COMPTON — A lawsuit charging that more than 80 city employees were hired in violation of Civil Service rules--and should therefore be fired--is scheduled for trial Thursday in Los Angeles Superior Court.
A Compton employee union filed the suit in 1986, alleging that the city's hiring rules were circumvented for a number of years so that jobs could be given to "friends and relatives" of city officials and administrators. The union says these employees were illegally placed in a job classification that exempts them from having to take a Civil Service examination.
"It's really a very simple proposition," said Howard Z. Rosen, attorney for Los Angles City Employees Union Local 347, which represents most of Compton's non-public safety personnel. "There are approximately 87 positions that have been (made exempt from the exam) that shouldn't have been. What the union is seeking is an order to open the jobs and force the (improperly appointed) incumbents to compete for the jobs like they should have in the first place."
City May Ask for Continuance
Deputy City Atty. Troy Smith, who is defending the city, said he intends to seek a continuance because he has a personal stake in the case. Smith and several other deputy city attorneys were named as having gotten their jobs illegally in documents filed by the union last month. He said city officials are seeking extra time to hire an outside attorney to represent them.
"(City Atty. Wesley Fenderson Jr.) wants to avoid the appearance that we would be representing the people in our office better than people in any other office," Smith said.
He said that the city will also seek to have the court allow the affected employees to be represented by their own attorneys.
In documents filed with the court, city officials argue that some of the so-called "unclassified" employees have held their jobs for several years and should therefore be allowed to keep them. Officials also say that to terminate so many employees--about 11% of the work force--at the same time would cause "chaos" in city services.
Manager Did Not Respond
City Manager James C. Goins did not return several calls for comment about the suit and the city's hiring practices.
Under the city Charter, Compton Civil Service employees fall into two categories, classified and unclassified. The difference is that classified employees must compete for their jobs through a Civil Service examination and unclassified employees do not.
Some job categories are specifically listed as unclassified. Those include all elected officials, the city manager, his assistant and secretary, members of appointed boards and commissions, crossing guards, part-time employees and those hired periodically to give "professional, scientific, technical or expert" advice.
The Charter also says the city's personnel board can place some new positions in the unclassified service if they are "created for a special or temporary service and which would exist for a period of not longer than 90 days."
It goes on to say that the personnel board may exempt a position from the classified service for up to six months.
All other workers--covering dozens of job classifications such as clerk, recreation supervisor and janitor--are considered classified.
1982 Memo Cited
But in its suit, the union charges that people doing those types of jobs were hired as unclassified workers and that administrators knew as early as 1982 that they were breaking the law. Union officials cite a memo written that year by Personnel Director Sally Whited Taylor.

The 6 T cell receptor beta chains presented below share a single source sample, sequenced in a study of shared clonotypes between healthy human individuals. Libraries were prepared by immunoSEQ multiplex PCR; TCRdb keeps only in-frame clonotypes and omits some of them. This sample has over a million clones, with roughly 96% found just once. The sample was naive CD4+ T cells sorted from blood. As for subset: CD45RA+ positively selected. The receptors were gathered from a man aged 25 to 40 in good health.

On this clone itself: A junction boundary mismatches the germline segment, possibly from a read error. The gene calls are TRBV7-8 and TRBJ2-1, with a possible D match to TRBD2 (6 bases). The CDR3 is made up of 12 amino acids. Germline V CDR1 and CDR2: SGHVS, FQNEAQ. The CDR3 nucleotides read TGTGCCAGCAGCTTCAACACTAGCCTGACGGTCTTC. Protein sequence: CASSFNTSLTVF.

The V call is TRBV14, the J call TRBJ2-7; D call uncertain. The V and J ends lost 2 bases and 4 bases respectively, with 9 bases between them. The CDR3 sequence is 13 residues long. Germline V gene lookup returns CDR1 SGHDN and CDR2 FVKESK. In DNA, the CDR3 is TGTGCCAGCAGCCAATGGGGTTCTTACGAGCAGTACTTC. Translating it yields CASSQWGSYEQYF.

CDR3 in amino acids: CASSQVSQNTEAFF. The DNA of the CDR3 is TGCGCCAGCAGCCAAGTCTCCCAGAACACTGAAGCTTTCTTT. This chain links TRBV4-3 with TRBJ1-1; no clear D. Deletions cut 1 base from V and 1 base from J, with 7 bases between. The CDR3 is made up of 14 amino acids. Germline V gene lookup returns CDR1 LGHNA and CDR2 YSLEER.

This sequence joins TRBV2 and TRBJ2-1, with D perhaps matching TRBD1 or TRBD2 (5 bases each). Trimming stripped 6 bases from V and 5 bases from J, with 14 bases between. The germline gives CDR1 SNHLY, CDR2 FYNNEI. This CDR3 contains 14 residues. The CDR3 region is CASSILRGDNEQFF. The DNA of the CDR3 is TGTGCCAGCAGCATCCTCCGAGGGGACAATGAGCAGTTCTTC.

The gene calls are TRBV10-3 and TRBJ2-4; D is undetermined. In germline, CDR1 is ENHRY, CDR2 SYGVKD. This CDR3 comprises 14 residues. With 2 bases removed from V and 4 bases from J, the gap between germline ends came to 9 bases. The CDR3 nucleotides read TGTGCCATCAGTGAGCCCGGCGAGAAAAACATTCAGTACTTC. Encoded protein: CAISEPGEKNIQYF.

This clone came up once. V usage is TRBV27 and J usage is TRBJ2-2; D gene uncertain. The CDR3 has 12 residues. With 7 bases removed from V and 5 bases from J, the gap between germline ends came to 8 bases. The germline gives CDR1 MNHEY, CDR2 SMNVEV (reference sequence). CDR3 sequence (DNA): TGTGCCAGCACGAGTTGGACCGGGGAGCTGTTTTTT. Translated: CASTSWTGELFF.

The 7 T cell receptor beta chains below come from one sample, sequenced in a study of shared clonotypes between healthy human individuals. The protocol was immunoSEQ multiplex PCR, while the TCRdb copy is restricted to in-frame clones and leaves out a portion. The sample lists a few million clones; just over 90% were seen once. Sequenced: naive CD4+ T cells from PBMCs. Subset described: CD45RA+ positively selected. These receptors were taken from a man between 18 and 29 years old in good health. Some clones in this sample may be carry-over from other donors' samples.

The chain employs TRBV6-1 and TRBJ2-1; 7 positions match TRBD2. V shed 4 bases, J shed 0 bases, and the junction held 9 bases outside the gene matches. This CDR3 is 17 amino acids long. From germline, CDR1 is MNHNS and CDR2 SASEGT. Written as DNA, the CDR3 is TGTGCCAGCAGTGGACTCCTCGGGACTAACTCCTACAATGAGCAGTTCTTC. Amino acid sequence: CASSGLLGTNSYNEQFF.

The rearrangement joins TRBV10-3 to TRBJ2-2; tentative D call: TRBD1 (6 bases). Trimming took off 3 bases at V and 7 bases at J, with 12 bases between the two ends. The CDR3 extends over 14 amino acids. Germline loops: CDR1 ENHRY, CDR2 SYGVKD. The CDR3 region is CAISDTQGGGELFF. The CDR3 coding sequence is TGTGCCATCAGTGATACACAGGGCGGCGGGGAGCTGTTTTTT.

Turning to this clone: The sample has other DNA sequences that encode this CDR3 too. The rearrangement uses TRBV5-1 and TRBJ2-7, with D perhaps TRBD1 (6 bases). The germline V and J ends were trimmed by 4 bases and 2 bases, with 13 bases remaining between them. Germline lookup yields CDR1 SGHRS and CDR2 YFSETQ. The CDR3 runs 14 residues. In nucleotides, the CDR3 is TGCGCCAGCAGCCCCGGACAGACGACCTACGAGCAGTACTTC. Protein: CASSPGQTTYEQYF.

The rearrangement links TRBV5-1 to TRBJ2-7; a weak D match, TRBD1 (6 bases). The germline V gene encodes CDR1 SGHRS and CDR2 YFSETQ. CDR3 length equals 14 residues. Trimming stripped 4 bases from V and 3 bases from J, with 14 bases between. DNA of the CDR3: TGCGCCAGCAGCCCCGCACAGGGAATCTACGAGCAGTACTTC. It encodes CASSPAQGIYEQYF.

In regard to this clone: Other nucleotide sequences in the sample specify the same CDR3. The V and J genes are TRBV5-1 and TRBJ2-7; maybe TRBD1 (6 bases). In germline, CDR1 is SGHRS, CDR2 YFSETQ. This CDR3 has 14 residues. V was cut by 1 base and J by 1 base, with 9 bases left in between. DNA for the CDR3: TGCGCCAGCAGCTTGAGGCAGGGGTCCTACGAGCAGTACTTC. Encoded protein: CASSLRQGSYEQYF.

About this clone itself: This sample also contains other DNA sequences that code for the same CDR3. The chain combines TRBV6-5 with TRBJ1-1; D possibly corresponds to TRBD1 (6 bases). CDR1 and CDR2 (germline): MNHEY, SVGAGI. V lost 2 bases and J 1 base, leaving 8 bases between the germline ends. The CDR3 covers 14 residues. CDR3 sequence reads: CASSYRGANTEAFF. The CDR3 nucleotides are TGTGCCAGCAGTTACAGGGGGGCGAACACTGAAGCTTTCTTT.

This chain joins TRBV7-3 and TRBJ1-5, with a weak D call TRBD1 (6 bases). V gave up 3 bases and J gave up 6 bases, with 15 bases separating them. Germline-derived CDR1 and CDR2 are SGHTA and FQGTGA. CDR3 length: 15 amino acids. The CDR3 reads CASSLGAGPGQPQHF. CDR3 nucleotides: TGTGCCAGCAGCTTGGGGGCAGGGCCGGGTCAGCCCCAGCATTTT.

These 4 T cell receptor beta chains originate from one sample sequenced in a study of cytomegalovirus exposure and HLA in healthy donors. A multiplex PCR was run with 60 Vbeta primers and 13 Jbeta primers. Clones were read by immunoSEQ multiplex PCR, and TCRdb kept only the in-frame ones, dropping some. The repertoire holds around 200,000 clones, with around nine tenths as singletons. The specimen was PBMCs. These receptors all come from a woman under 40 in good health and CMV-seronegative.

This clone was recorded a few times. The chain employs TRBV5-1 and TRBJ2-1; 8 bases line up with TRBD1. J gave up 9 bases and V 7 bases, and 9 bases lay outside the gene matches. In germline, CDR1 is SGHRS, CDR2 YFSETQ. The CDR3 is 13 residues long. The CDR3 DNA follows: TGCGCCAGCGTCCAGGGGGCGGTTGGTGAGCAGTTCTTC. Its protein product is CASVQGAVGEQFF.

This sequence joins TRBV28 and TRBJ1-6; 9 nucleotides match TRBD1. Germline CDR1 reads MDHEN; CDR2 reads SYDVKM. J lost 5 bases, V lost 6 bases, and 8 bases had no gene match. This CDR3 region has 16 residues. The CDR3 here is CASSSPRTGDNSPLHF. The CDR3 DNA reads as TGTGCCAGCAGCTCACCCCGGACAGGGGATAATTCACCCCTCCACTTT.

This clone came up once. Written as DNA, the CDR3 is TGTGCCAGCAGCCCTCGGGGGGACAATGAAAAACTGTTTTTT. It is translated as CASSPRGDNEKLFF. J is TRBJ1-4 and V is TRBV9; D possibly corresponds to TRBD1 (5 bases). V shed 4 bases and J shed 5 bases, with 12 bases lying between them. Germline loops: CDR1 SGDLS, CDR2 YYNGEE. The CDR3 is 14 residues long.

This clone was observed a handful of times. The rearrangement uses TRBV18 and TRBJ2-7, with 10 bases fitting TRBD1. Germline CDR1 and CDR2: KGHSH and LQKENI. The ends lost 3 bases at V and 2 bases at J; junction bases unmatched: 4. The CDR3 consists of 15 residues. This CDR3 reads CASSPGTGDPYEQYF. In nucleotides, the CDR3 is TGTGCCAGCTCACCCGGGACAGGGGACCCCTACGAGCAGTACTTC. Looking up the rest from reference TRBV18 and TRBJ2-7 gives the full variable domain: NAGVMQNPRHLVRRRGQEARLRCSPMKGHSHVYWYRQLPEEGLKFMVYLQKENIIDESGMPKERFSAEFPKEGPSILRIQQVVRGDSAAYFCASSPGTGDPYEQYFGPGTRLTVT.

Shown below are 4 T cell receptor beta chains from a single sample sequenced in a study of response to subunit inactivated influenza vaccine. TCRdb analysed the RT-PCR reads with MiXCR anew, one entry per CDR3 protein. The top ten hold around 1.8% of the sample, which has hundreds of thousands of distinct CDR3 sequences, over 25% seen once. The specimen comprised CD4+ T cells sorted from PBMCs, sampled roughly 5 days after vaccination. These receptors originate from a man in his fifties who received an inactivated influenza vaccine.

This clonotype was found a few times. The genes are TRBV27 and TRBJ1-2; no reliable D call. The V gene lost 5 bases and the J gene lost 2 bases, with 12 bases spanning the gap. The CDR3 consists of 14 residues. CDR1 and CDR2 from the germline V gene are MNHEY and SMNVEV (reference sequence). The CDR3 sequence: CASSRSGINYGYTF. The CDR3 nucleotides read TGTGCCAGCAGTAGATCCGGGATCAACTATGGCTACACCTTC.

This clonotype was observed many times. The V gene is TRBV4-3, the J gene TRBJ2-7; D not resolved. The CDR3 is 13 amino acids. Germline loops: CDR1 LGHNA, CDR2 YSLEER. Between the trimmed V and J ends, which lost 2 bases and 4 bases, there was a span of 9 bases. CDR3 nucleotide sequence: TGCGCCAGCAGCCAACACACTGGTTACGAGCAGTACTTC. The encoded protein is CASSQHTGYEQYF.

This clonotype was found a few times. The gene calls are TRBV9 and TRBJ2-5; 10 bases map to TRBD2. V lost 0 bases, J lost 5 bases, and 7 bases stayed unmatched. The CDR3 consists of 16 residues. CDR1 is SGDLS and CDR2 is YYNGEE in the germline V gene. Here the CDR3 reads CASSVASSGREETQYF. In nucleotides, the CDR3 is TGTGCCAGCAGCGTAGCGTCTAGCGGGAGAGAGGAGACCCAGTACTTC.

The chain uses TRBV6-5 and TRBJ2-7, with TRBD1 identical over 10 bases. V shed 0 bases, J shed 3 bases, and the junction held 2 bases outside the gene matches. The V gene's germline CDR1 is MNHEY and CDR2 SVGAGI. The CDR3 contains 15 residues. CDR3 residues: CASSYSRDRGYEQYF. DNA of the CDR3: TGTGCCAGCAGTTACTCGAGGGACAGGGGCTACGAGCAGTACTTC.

"The positions in question--approximately 100--do not fit this definition (as unclassified) and therefore contribute to the misuse of the presently described unclassified service in the city of Compton," Taylor wrote.
Taylor declined to comment last week.
Last month, the City Council voted 4 to 1 to pass a resolution recommended by Fenderson to shift all unclassified jobs not specifically authorized by the Charter into the classified service. But it contained a "grandfather" clause that allowed those workers who have held their jobs since July, 1986, to keep them without having to take an examination. Workers hired since then will have to go through the examination process.
Councilman Robert L. Adams said he voted for the plan because it is his understanding that the city could face lawsuits from the unclassified employees if they are terminated.
"Besides, I couldn't see any real problems keeping the people who have been there a long time," Adams said. "If there were some wrongs, we have now corrected them and now we can move on."
Vote Against Resolution
Councilman Maxcy D. Filer, who voted against the resolution, said the council had tried for years to end "nepotism and favoritism" that he says was being conducted in the hiring process.
"There is no way that a laborer (should) be hired into an unclassified position," Filer said. He said he was against letting long-time unclassified employees keep their jobs without having to take a test.
"It is unfair to all of the others who took the test over the years--those who took the test and passed and those who took the test and failed," Filer said.
Rosen said the council resolution does not affect the union's position. He said the union rejects the argument that just because a person has had a job for a number of years, he should be able to keep it.
"You shouldn't be able to circumvent the system just by having the job for a long time," Rosen said. "They weren't entitled to the jobs in the first place. The thing about public employment is that there are procedures established to make sure that jobs aren't given to people just because they are friends and relatives of city administrators."
Compton officials acknowledged last year that 12.7% of the city's then-732 employees are related by blood or marriage. This compared to 1.3% in Downey and 4.5% in Carson, two nearby cities of a similar size to Compton.